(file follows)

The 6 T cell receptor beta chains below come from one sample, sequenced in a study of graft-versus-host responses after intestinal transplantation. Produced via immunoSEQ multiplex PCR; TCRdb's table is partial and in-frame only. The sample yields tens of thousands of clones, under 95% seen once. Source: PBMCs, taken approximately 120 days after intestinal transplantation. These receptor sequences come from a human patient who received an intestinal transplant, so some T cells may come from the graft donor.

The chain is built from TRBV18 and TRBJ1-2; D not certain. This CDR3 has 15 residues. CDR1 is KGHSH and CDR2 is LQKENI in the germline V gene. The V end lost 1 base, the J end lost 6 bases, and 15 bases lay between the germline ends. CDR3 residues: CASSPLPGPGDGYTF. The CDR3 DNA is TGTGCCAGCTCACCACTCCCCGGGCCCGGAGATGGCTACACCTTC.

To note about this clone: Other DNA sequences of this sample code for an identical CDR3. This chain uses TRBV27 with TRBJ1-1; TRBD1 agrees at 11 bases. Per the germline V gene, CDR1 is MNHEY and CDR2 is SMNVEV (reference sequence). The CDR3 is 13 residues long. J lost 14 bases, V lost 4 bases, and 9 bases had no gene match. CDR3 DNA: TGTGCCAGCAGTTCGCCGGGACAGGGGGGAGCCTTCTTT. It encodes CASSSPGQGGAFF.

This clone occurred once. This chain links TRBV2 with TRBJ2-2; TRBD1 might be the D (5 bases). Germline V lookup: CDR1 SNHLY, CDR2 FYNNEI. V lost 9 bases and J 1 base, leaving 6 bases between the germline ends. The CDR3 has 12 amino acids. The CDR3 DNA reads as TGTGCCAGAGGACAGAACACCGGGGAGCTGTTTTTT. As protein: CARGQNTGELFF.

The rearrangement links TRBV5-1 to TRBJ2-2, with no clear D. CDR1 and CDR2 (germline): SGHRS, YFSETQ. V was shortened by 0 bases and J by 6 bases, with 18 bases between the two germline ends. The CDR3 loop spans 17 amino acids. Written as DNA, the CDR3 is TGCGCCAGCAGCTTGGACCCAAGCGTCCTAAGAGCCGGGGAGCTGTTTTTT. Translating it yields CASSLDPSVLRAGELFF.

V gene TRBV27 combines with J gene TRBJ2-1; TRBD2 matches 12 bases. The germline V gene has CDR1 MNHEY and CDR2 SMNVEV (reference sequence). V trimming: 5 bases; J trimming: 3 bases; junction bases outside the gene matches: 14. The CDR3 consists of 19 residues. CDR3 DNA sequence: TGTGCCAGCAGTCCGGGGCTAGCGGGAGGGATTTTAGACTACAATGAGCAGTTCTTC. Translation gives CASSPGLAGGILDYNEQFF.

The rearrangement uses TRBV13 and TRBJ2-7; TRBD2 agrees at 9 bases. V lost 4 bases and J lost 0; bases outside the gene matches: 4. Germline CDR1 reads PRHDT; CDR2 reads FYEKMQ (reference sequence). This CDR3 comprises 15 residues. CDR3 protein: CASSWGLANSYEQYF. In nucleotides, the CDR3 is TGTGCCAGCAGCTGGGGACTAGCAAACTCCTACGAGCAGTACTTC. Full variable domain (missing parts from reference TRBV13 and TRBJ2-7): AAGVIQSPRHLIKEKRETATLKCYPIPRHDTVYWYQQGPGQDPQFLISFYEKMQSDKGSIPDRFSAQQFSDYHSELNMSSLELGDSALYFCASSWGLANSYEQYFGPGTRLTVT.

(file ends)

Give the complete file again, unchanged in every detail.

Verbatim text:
The 6 T cell receptor beta chains below come from one sample, sequenced in a study of graft-versus-host responses after intestinal transplantation. Produced via immunoSEQ multiplex PCR; TCRdb's table is partial and in-frame only. The sample yields tens of thousands of clones, under 95% seen once. Source: PBMCs, taken approximately 120 days after intestinal transplantation. These receptor sequences come from a human patient who received an intestinal transplant, so some T cells may come from the graft donor.

The chain is built from TRBV18 and TRBJ1-2; D not certain. This CDR3 has 15 residues. CDR1 is KGHSH and CDR2 is LQKENI in the germline V gene. The V end lost 1 base, the J end lost 6 bases, and 15 bases lay between the germline ends. CDR3 residues: CASSPLPGPGDGYTF. The CDR3 DNA is TGTGCCAGCTCACCACTCCCCGGGCCCGGAGATGGCTACACCTTC.

To note about this clone: Other DNA sequences of this sample code for an identical CDR3. This chain uses TRBV27 with TRBJ1-1; TRBD1 agrees at 11 bases. Per the germline V gene, CDR1 is MNHEY and CDR2 is SMNVEV (reference sequence). The CDR3 is 13 residues long. J lost 14 bases, V lost 4 bases, and 9 bases had no gene match. CDR3 DNA: TGTGCCAGCAGTTCGCCGGGACAGGGGGGAGCCTTCTTT. It encodes CASSSPGQGGAFF.

This clone occurred once. This chain links TRBV2 with TRBJ2-2; TRBD1 might be the D (5 bases). Germline V lookup: CDR1 SNHLY, CDR2 FYNNEI. V lost 9 bases and J 1 base, leaving 6 bases between the germline ends. The CDR3 has 12 amino acids. The CDR3 DNA reads as TGTGCCAGAGGACAGAACACCGGGGAGCTGTTTTTT. As protein: CARGQNTGELFF.

The rearrangement links TRBV5-1 to TRBJ2-2, with no clear D. CDR1 and CDR2 (germline): SGHRS, YFSETQ. V was shortened by 0 bases and J by 6 bases, with 18 bases between the two germline ends. The CDR3 loop spans 17 amino acids. Written as DNA, the CDR3 is TGCGCCAGCAGCTTGGACCCAAGCGTCCTAAGAGCCGGGGAGCTGTTTTTT. Translating it yields CASSLDPSVLRAGELFF.

V gene TRBV27 combines with J gene TRBJ2-1; TRBD2 matches 12 bases. The germline V gene has CDR1 MNHEY and CDR2 SMNVEV (reference sequence). V trimming: 5 bases; J trimming: 3 bases; junction bases outside the gene matches: 14. The CDR3 consists of 19 residues. CDR3 DNA sequence: TGTGCCAGCAGTCCGGGGCTAGCGGGAGGGATTTTAGACTACAATGAGCAGTTCTTC. Translation gives CASSPGLAGGILDYNEQFF.

The rearrangement uses TRBV13 and TRBJ2-7; TRBD2 agrees at 9 bases. V lost 4 bases and J lost 0; bases outside the gene matches: 4. Germline CDR1 reads PRHDT; CDR2 reads FYEKMQ (reference sequence). This CDR3 comprises 15 residues. CDR3 protein: CASSWGLANSYEQYF. In nucleotides, the CDR3 is TGTGCCAGCAGCTGGGGACTAGCAAACTCCTACGAGCAGTACTTC. Full variable domain (missing parts from reference TRBV13 and TRBJ2-7): AAGVIQSPRHLIKEKRETATLKCYPIPRHDTVYWYQQGPGQDPQFLISFYEKMQSDKGSIPDRFSAQQFSDYHSELNMSSLELGDSALYFCASSWGLANSYEQYFGPGTRLTVT.